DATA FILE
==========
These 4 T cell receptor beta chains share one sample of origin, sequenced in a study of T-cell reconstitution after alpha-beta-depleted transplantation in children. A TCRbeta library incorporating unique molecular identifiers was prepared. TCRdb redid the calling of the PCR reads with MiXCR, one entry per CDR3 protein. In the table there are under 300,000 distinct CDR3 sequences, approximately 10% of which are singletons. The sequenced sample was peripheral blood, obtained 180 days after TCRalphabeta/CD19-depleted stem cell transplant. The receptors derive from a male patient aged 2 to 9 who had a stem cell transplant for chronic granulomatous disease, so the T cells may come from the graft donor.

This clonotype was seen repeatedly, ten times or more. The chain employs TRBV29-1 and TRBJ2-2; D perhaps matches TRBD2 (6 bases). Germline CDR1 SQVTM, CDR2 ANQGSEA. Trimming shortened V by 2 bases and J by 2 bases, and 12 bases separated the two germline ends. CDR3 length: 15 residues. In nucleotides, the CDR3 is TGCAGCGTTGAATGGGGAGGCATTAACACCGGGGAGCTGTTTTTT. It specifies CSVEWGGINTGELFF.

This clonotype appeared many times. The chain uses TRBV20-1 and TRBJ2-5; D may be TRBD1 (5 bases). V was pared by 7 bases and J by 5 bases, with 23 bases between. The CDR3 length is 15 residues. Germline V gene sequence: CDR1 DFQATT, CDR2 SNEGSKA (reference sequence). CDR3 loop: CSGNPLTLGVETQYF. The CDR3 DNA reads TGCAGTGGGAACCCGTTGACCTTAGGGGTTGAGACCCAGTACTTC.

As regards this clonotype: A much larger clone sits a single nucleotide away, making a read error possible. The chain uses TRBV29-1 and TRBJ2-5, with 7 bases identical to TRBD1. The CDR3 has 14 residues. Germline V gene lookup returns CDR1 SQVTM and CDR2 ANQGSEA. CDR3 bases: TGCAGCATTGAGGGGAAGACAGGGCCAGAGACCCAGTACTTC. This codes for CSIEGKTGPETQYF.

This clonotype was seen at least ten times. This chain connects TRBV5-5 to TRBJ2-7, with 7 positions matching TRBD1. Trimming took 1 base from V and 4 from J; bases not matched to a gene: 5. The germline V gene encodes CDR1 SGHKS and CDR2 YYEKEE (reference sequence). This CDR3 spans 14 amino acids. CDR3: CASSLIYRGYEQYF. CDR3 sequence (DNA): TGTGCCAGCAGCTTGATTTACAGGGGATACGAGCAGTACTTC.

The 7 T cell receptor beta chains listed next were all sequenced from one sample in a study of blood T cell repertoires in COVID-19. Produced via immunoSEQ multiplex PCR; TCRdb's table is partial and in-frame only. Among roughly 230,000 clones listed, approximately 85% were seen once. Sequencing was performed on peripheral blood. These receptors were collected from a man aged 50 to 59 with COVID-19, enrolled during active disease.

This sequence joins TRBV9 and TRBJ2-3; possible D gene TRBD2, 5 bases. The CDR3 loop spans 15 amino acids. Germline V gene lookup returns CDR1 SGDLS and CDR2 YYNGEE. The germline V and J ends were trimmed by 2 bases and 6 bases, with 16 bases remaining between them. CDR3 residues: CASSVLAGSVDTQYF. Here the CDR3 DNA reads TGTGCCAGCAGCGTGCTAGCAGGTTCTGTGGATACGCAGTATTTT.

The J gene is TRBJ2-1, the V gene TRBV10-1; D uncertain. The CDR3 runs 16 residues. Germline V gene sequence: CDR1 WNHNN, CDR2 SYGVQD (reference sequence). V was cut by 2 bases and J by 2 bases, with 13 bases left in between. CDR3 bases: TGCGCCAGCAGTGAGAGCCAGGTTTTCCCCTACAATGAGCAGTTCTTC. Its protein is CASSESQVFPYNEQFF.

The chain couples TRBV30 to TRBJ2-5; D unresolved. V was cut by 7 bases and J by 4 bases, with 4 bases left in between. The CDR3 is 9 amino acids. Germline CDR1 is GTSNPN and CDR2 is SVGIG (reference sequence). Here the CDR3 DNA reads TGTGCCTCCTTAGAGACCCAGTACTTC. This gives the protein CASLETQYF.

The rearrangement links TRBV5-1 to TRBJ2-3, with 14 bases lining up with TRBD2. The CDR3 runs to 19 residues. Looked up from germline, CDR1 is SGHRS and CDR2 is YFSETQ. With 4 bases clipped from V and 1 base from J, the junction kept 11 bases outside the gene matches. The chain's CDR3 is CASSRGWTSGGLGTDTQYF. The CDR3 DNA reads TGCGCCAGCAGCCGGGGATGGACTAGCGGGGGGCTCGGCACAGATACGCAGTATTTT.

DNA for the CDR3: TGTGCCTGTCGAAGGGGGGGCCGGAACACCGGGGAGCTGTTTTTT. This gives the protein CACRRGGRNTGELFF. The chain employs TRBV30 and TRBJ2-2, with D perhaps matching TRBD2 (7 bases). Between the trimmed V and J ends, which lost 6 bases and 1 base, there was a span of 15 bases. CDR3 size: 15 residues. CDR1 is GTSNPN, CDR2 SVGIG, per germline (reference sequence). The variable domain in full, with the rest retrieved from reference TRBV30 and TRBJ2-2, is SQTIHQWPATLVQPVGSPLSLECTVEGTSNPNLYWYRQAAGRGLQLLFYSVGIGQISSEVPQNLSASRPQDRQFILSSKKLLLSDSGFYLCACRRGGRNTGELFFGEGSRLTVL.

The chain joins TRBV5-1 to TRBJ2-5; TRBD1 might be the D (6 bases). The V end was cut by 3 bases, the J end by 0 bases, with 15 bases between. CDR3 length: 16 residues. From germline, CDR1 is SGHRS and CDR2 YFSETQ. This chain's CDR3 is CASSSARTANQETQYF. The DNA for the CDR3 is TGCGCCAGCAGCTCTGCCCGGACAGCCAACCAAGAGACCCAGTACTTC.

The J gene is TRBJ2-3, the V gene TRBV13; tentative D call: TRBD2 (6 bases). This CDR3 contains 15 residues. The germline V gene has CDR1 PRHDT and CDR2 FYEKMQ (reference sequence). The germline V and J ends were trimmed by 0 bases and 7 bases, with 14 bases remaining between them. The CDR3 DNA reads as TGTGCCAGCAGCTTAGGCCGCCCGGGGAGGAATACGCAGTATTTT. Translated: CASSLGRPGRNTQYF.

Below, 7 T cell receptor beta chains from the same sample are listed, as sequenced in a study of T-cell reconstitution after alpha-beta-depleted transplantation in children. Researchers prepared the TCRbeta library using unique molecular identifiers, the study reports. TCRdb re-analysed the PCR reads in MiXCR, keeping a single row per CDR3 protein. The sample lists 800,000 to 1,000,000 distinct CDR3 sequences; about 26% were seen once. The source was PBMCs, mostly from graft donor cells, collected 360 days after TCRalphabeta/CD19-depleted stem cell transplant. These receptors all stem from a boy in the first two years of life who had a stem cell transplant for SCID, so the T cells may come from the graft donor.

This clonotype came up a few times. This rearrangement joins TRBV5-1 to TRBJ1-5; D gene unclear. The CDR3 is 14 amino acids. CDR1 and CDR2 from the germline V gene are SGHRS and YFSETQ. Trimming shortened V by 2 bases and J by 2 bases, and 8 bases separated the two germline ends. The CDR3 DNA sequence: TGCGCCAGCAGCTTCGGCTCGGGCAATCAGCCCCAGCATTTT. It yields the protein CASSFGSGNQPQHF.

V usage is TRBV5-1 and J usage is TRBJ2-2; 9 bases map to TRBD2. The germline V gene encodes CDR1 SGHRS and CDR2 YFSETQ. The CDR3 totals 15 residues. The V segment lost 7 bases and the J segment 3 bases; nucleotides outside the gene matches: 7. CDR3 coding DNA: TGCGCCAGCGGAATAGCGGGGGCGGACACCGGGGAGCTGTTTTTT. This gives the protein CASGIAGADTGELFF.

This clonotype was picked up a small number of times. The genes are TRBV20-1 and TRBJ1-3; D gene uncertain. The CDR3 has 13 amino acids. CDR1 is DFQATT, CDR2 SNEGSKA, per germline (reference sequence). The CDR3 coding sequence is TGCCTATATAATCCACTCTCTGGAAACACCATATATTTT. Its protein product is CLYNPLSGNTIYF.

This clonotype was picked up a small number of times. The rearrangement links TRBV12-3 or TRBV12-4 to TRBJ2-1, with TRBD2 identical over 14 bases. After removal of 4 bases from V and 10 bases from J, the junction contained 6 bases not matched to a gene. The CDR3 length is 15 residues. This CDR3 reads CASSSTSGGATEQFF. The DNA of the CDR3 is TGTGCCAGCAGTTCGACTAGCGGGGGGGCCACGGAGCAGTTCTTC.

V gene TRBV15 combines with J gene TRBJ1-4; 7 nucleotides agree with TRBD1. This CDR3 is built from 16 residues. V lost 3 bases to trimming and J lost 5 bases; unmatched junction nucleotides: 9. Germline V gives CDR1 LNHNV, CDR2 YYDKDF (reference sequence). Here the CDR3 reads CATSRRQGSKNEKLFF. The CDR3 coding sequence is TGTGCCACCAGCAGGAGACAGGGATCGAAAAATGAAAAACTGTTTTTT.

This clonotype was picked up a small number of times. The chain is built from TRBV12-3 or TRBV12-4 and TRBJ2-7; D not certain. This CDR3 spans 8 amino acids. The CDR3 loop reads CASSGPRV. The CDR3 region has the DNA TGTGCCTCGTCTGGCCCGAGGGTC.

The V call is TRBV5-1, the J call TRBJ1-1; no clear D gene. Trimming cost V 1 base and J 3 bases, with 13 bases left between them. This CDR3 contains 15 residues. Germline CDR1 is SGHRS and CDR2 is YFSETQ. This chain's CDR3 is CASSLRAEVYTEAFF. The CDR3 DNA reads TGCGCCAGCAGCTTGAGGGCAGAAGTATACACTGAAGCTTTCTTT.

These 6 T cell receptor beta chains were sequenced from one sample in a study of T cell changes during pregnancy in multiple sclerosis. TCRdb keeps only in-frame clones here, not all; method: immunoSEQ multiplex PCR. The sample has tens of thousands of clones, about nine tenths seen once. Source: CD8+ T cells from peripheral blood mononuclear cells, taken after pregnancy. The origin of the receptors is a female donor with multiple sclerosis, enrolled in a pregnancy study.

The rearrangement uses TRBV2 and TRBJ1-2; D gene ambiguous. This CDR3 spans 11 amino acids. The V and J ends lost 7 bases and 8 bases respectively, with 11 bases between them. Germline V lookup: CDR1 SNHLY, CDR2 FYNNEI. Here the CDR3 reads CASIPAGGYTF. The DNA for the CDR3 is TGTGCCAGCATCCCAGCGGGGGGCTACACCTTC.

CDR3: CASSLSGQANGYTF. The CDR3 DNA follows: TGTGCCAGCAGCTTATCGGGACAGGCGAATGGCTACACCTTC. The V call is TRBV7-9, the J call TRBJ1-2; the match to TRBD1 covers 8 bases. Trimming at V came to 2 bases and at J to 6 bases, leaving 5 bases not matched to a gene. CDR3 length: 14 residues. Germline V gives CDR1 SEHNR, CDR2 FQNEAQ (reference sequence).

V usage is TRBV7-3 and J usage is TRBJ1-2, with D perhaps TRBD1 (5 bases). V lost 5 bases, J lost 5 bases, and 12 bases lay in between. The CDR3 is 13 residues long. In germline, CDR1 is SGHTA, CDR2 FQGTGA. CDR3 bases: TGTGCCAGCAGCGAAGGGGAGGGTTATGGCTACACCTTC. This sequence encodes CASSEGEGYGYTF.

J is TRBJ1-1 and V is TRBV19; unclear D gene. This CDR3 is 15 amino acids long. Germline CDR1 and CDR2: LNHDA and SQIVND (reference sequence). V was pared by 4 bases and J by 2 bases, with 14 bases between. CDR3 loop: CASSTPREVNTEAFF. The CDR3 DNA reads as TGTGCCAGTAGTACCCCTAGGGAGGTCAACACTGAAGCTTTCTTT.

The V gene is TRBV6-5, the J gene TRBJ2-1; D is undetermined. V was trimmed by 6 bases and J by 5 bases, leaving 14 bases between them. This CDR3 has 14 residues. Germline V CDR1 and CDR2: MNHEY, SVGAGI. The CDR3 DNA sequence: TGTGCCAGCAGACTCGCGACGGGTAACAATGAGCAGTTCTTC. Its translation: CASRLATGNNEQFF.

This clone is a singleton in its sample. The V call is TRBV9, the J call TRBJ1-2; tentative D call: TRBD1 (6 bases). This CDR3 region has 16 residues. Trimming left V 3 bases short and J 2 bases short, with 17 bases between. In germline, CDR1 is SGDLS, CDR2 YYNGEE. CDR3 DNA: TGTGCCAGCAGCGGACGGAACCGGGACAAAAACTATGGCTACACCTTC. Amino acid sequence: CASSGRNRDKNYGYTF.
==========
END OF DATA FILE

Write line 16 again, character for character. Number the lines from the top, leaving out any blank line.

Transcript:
V usage is TRBV5-1 and J usage is TRBJ2-2; 9 bases map to TRBD2. The germline V gene encodes CDR1 SGHRS and CDR2 YFSETQ. The CDR3 totals 15 residues. The V segment lost 7 bases and the J segment 3 bases; nucleotides outside the gene matches: 7. CDR3 coding DNA: TGCGCCAGCGGAATAGCGGGGGCGGACACCGGGGAGCTGTTTTTT. This gives the protein CASGIAGADTGELFF.